« Previous  
 Next »

Burlington's 'sick' side

08/12/02 12:00AM By Philip Baruth
 MP3   Download MP3 

(Host) Every generation has its own path through a city, but commentator Philip Baruth has recently found himself forced from one path to the next in Burlington.

(Baruth) Ordinarily these days, I live in a three-year-old's version of Burlington. The three-year-old's Burlington consists of daycare, the play spaces at Burger King and McDonalds, the Fletcher Free Library story-hour, playgrounds at Battery and Starr Farm Parks, and the game room at Zachary's Pizza. In fact, sometimes the whole world shrinks to just a single ride at the game room at Zachary's Pizza, a little yellow bus that plays "The Wheels on the Bus go Round and Round" over and over and over.

But this last week I had my brother's boy come to visit from New York. Craig is fourteen years old, and he wears big silver headphones connected to a CD-Walkman most of the time. I asked him why big headphones were back in style after two decades of increasingly tiny headgear, but he couldn't hear me.

Anyway, for four or five days, I made pretty heroic efforts to uncover the fourteen-year-old's version of Burlington for Craig. We played every game known to modern man. One day we played a quinella: miniature golf, full-sized golf, whiffle ball, Monopoly, and batting-cage softball. And we were having a lot of fun, and Craig is a really good kid, a kid who would never complain - but I knew there was something fundamentally lame in all of this, something overdetermined and desperate and uncle-driven. I was creating a forty-year-old's version of a fourteen-year-old's version of Burlington.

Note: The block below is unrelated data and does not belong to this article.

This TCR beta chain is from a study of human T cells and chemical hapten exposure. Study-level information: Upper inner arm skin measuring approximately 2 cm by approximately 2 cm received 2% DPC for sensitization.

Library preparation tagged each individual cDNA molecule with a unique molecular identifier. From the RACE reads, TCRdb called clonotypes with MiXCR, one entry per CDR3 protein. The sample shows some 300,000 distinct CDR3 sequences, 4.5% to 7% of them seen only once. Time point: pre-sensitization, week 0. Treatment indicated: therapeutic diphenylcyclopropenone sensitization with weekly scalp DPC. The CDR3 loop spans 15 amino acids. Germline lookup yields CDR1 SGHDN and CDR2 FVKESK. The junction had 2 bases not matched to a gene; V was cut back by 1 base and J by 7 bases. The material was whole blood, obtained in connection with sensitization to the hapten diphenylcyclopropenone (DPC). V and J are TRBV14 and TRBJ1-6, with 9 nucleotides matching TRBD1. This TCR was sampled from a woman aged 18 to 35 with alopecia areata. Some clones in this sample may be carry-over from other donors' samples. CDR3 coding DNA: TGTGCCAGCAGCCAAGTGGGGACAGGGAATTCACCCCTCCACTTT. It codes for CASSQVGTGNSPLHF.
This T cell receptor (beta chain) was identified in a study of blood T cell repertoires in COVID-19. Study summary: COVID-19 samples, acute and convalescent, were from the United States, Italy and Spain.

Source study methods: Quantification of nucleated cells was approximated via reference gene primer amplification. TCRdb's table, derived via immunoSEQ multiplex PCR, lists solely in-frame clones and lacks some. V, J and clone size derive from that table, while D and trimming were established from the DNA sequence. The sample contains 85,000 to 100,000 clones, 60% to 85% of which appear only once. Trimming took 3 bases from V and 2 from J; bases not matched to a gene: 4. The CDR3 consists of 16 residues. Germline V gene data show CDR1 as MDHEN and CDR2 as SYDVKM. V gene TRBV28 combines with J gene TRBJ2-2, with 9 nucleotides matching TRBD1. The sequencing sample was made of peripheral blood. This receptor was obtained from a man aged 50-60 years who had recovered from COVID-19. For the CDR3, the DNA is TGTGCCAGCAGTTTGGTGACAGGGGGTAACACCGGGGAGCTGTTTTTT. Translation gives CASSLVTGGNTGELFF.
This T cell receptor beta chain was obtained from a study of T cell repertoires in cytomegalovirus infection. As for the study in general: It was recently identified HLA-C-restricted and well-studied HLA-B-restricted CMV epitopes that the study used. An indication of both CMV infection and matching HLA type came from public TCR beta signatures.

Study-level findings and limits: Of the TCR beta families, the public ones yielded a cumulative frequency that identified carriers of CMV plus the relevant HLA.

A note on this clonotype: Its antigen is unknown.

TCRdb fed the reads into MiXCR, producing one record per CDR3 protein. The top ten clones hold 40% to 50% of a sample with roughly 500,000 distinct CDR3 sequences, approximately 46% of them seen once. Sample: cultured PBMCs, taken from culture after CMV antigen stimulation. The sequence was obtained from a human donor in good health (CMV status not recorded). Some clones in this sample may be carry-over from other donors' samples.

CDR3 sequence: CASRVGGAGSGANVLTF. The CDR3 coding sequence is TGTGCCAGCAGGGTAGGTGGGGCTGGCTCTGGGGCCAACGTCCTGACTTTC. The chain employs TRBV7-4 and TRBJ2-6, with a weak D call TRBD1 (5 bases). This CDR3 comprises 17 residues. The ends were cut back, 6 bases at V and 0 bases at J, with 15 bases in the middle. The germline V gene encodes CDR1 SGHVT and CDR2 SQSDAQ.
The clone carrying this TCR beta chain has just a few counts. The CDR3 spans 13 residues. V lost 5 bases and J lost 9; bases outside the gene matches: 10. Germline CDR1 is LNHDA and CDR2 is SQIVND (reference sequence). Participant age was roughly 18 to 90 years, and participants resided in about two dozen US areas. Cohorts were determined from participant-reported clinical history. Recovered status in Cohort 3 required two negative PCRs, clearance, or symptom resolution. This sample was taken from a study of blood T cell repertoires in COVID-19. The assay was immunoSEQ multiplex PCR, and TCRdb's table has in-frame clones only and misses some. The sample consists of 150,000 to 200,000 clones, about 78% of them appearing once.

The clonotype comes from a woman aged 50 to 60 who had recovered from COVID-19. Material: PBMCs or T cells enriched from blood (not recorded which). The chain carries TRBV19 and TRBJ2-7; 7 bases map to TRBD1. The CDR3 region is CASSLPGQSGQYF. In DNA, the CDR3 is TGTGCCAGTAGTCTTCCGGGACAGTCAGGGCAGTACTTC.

But I should have trusted that the city has its own methods, its own ways of stretching out its arms. We're sitting in Ming's Chinese restaurant in Colchester, eating chicken with broccoli, and all of the sudden Craig is holding out this flyer he's pulled out of the newspaper. He's taken the headphones off, and he's got this very intense expression on his face. It takes me a second, but I realize that this expression is one of hope.

The flyer is for a half-price tent sale at the Burton Snowboard Factory. "You guys have the Burton factory here, in Burlington?" Craig asks, quietly, as though asking loudly would scare Burton away.

As we drive to Burton, he tells me something I had no way of knowing: he's a budding snowboard fanatic, but the board he has now is a cast-off from a second-cousin, and he was hoping against hope to get a new one before the snow falls. And for Craig and his friends, Burton is the last word in style.

And when we get there, even I can tell that it's the mega-jackpot: there are tents full of radically discounted gear, and the actual Burton Snowboarding team is walking around offering advice. Everything is extreme. There's a DJ mixing hip-hop. Guys are doing somersaults on trampolines strapped to snowboards. Booths are giving away energy drinks with cool, Mandarin-looking characters running down the side of the bottle.

My brother's son Craig looks over at me as we cross the invisible border into the Promised Land. And when he speaks, he speaks in pure Burlington urban haiku: "Sick," he says.

Philip Baruth is a novelist living in Burlington. He teaches at the University of Vermont. His new book with Joe Citro is Vermont Air: Best of the Vermont Public Radio Commentaries.""
comments powered by Disqus
Supported By
Become an Underwriter | Find an Underwiter